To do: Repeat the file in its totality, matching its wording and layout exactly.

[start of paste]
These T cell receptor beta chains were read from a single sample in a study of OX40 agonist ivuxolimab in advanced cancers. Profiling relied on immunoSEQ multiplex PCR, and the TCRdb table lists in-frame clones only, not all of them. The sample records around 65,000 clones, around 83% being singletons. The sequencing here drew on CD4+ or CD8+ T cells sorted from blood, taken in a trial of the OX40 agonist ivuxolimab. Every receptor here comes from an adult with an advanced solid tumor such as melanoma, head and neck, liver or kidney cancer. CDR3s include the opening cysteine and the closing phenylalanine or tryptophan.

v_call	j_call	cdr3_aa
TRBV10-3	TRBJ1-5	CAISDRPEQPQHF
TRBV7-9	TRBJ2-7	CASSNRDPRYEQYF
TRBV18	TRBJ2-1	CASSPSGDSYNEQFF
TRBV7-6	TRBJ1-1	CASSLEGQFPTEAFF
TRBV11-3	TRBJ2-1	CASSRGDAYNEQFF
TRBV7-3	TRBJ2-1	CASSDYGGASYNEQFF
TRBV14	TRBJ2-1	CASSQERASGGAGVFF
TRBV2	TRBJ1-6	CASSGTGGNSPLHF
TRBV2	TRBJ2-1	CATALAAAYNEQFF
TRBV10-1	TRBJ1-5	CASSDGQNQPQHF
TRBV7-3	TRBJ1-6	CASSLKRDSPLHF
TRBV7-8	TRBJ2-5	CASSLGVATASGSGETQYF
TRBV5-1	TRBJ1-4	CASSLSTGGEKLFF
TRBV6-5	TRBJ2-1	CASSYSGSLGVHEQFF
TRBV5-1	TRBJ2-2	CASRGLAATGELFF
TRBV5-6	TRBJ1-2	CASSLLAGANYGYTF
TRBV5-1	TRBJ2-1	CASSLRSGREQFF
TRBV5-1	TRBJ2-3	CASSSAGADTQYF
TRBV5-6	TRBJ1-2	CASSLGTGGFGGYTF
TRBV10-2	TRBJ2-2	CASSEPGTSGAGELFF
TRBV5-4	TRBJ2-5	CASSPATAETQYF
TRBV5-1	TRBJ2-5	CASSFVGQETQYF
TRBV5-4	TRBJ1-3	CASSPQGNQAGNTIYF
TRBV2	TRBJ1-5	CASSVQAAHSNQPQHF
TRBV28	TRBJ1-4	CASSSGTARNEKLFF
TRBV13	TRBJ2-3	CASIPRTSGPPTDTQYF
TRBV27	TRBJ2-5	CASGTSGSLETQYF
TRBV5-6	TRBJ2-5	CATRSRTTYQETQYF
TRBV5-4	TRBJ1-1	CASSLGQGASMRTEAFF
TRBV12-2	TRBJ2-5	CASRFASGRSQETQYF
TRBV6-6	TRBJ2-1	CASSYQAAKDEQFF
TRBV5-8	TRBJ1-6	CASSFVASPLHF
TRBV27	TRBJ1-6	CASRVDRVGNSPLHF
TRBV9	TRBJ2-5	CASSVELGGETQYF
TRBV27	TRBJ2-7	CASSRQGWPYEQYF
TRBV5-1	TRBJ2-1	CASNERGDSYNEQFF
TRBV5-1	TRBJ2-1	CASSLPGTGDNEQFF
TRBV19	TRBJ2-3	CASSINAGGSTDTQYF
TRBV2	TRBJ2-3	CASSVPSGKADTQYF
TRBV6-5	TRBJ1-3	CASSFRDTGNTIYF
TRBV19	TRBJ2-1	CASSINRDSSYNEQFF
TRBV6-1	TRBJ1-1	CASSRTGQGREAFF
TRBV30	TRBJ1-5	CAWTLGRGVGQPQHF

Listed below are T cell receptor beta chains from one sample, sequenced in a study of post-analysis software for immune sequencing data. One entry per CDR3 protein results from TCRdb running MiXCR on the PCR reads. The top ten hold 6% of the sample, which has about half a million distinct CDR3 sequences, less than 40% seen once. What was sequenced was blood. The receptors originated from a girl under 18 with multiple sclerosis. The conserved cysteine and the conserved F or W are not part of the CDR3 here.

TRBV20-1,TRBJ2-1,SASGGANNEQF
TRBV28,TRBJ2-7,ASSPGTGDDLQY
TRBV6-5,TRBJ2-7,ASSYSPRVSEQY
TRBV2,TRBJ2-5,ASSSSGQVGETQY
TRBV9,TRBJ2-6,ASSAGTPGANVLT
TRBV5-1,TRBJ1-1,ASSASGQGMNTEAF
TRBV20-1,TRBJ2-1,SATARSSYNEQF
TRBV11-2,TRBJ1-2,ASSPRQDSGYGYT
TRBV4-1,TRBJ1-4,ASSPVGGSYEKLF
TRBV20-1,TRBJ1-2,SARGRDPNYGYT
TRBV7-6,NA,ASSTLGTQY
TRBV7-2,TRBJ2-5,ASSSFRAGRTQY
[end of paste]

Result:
These T cell receptor beta chains were read from a single sample in a study of OX40 agonist ivuxolimab in advanced cancers. Profiling relied on immunoSEQ multiplex PCR, and the TCRdb table lists in-frame clones only, not all of them. The sample records around 65,000 clones, around 83% being singletons. The sequencing here drew on CD4+ or CD8+ T cells sorted from blood, taken in a trial of the OX40 agonist ivuxolimab. Every receptor here comes from an adult with an advanced solid tumor such as melanoma, head and neck, liver or kidney cancer. CDR3s include the opening cysteine and the closing phenylalanine or tryptophan.

v_call	j_call	cdr3_aa
TRBV10-3	TRBJ1-5	CAISDRPEQPQHF
TRBV7-9	TRBJ2-7	CASSNRDPRYEQYF
TRBV18	TRBJ2-1	CASSPSGDSYNEQFF
TRBV7-6	TRBJ1-1	CASSLEGQFPTEAFF
TRBV11-3	TRBJ2-1	CASSRGDAYNEQFF
TRBV7-3	TRBJ2-1	CASSDYGGASYNEQFF
TRBV14	TRBJ2-1	CASSQERASGGAGVFF
TRBV2	TRBJ1-6	CASSGTGGNSPLHF
TRBV2	TRBJ2-1	CATALAAAYNEQFF
TRBV10-1	TRBJ1-5	CASSDGQNQPQHF
TRBV7-3	TRBJ1-6	CASSLKRDSPLHF
TRBV7-8	TRBJ2-5	CASSLGVATASGSGETQYF
TRBV5-1	TRBJ1-4	CASSLSTGGEKLFF
TRBV6-5	TRBJ2-1	CASSYSGSLGVHEQFF
TRBV5-1	TRBJ2-2	CASRGLAATGELFF
TRBV5-6	TRBJ1-2	CASSLLAGANYGYTF
TRBV5-1	TRBJ2-1	CASSLRSGREQFF
TRBV5-1	TRBJ2-3	CASSSAGADTQYF
TRBV5-6	TRBJ1-2	CASSLGTGGFGGYTF
TRBV10-2	TRBJ2-2	CASSEPGTSGAGELFF
TRBV5-4	TRBJ2-5	CASSPATAETQYF
TRBV5-1	TRBJ2-5	CASSFVGQETQYF
TRBV5-4	TRBJ1-3	CASSPQGNQAGNTIYF
TRBV2	TRBJ1-5	CASSVQAAHSNQPQHF
TRBV28	TRBJ1-4	CASSSGTARNEKLFF
TRBV13	TRBJ2-3	CASIPRTSGPPTDTQYF
TRBV27	TRBJ2-5	CASGTSGSLETQYF
TRBV5-6	TRBJ2-5	CATRSRTTYQETQYF
TRBV5-4	TRBJ1-1	CASSLGQGASMRTEAFF
TRBV12-2	TRBJ2-5	CASRFASGRSQETQYF
TRBV6-6	TRBJ2-1	CASSYQAAKDEQFF
TRBV5-8	TRBJ1-6	CASSFVASPLHF
TRBV27	TRBJ1-6	CASRVDRVGNSPLHF
TRBV9	TRBJ2-5	CASSVELGGETQYF
TRBV27	TRBJ2-7	CASSRQGWPYEQYF
TRBV5-1	TRBJ2-1	CASNERGDSYNEQFF
TRBV5-1	TRBJ2-1	CASSLPGTGDNEQFF
TRBV19	TRBJ2-3	CASSINAGGSTDTQYF
TRBV2	TRBJ2-3	CASSVPSGKADTQYF
TRBV6-5	TRBJ1-3	CASSFRDTGNTIYF
TRBV19	TRBJ2-1	CASSINRDSSYNEQFF
TRBV6-1	TRBJ1-1	CASSRTGQGREAFF
TRBV30	TRBJ1-5	CAWTLGRGVGQPQHF

Listed below are T cell receptor beta chains from one sample, sequenced in a study of post-analysis software for immune sequencing data. One entry per CDR3 protein results from TCRdb running MiXCR on the PCR reads. The top ten hold 6% of the sample, which has about half a million distinct CDR3 sequences, less than 40% seen once. What was sequenced was blood. The receptors originated from a girl under 18 with multiple sclerosis. The conserved cysteine and the conserved F or W are not part of the CDR3 here.

TRBV20-1,TRBJ2-1,SASGGANNEQF
TRBV28,TRBJ2-7,ASSPGTGDDLQY
TRBV6-5,TRBJ2-7,ASSYSPRVSEQY
TRBV2,TRBJ2-5,ASSSSGQVGETQY
TRBV9,TRBJ2-6,ASSAGTPGANVLT
TRBV5-1,TRBJ1-1,ASSASGQGMNTEAF
TRBV20-1,TRBJ2-1,SATARSSYNEQF
TRBV11-2,TRBJ1-2,ASSPRQDSGYGYT
TRBV4-1,TRBJ1-4,ASSPVGGSYEKLF
TRBV20-1,TRBJ1-2,SARGRDPNYGYT
TRBV7-6,NA,ASSTLGTQY
TRBV7-2,TRBJ2-5,ASSSFRAGRTQY